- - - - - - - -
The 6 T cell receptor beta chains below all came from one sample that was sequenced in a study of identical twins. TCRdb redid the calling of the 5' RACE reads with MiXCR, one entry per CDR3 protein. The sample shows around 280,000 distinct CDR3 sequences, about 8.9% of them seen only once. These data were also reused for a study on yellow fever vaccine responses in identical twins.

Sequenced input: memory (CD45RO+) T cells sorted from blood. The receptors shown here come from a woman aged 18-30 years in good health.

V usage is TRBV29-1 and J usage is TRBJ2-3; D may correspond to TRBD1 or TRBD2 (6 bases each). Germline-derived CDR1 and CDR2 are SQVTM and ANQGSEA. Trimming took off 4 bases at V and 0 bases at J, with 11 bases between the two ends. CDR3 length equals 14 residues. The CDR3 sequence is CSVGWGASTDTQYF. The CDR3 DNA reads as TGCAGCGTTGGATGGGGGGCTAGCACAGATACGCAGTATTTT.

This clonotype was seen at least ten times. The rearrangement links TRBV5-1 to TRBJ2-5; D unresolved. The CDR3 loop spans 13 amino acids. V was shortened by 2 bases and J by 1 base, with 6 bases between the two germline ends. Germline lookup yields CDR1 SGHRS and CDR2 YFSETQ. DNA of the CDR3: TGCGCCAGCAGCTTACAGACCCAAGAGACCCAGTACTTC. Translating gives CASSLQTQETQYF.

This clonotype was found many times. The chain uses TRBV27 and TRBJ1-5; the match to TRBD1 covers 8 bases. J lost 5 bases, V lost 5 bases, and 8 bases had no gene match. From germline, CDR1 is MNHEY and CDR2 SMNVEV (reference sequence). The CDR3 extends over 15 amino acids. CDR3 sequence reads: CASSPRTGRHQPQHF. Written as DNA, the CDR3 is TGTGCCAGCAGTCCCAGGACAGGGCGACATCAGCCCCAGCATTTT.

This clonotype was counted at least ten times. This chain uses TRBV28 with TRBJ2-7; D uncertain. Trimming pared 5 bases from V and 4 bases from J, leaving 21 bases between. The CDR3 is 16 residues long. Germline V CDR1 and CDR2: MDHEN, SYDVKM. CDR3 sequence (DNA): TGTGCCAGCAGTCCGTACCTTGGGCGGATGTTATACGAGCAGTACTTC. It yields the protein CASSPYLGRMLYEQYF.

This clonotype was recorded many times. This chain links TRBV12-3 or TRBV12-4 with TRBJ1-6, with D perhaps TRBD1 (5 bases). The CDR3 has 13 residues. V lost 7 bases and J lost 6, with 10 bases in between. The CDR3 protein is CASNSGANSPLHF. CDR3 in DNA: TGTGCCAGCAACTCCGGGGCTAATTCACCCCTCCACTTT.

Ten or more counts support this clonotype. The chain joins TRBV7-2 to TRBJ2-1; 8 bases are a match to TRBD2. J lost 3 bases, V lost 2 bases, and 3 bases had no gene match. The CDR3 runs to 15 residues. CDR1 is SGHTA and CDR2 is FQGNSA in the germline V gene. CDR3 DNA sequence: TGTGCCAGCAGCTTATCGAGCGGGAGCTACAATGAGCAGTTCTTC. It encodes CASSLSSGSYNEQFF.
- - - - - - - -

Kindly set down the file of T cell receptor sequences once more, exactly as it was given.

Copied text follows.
The 6 T cell receptor beta chains below all came from one sample that was sequenced in a study of identical twins. TCRdb redid the calling of the 5' RACE reads with MiXCR, one entry per CDR3 protein. The sample shows around 280,000 distinct CDR3 sequences, about 8.9% of them seen only once. These data were also reused for a study on yellow fever vaccine responses in identical twins.

Sequenced input: memory (CD45RO+) T cells sorted from blood. The receptors shown here come from a woman aged 18-30 years in good health.

V usage is TRBV29-1 and J usage is TRBJ2-3; D may correspond to TRBD1 or TRBD2 (6 bases each). Germline-derived CDR1 and CDR2 are SQVTM and ANQGSEA. Trimming took off 4 bases at V and 0 bases at J, with 11 bases between the two ends. CDR3 length equals 14 residues. The CDR3 sequence is CSVGWGASTDTQYF. The CDR3 DNA reads as TGCAGCGTTGGATGGGGGGCTAGCACAGATACGCAGTATTTT.

This clonotype was seen at least ten times. The rearrangement links TRBV5-1 to TRBJ2-5; D unresolved. The CDR3 loop spans 13 amino acids. V was shortened by 2 bases and J by 1 base, with 6 bases between the two germline ends. Germline lookup yields CDR1 SGHRS and CDR2 YFSETQ. DNA of the CDR3: TGCGCCAGCAGCTTACAGACCCAAGAGACCCAGTACTTC. Translating gives CASSLQTQETQYF.

This clonotype was found many times. The chain uses TRBV27 and TRBJ1-5; the match to TRBD1 covers 8 bases. J lost 5 bases, V lost 5 bases, and 8 bases had no gene match. From germline, CDR1 is MNHEY and CDR2 SMNVEV (reference sequence). The CDR3 extends over 15 amino acids. CDR3 sequence reads: CASSPRTGRHQPQHF. Written as DNA, the CDR3 is TGTGCCAGCAGTCCCAGGACAGGGCGACATCAGCCCCAGCATTTT.

This clonotype was counted at least ten times. This chain uses TRBV28 with TRBJ2-7; D uncertain. Trimming pared 5 bases from V and 4 bases from J, leaving 21 bases between. The CDR3 is 16 residues long. Germline V CDR1 and CDR2: MDHEN, SYDVKM. CDR3 sequence (DNA): TGTGCCAGCAGTCCGTACCTTGGGCGGATGTTATACGAGCAGTACTTC. It yields the protein CASSPYLGRMLYEQYF.

This clonotype was recorded many times. This chain links TRBV12-3 or TRBV12-4 with TRBJ1-6, with D perhaps TRBD1 (5 bases). The CDR3 has 13 residues. V lost 7 bases and J lost 6, with 10 bases in between. The CDR3 protein is CASNSGANSPLHF. CDR3 in DNA: TGTGCCAGCAACTCCGGGGCTAATTCACCCCTCCACTTT.

Ten or more counts support this clonotype. The chain joins TRBV7-2 to TRBJ2-1; 8 bases are a match to TRBD2. J lost 3 bases, V lost 2 bases, and 3 bases had no gene match. The CDR3 runs to 15 residues. CDR1 is SGHTA and CDR2 is FQGNSA in the germline V gene. CDR3 DNA sequence: TGTGCCAGCAGCTTATCGAGCGGGAGCTACAATGAGCAGTTCTTC. It encodes CASSLSSGSYNEQFF.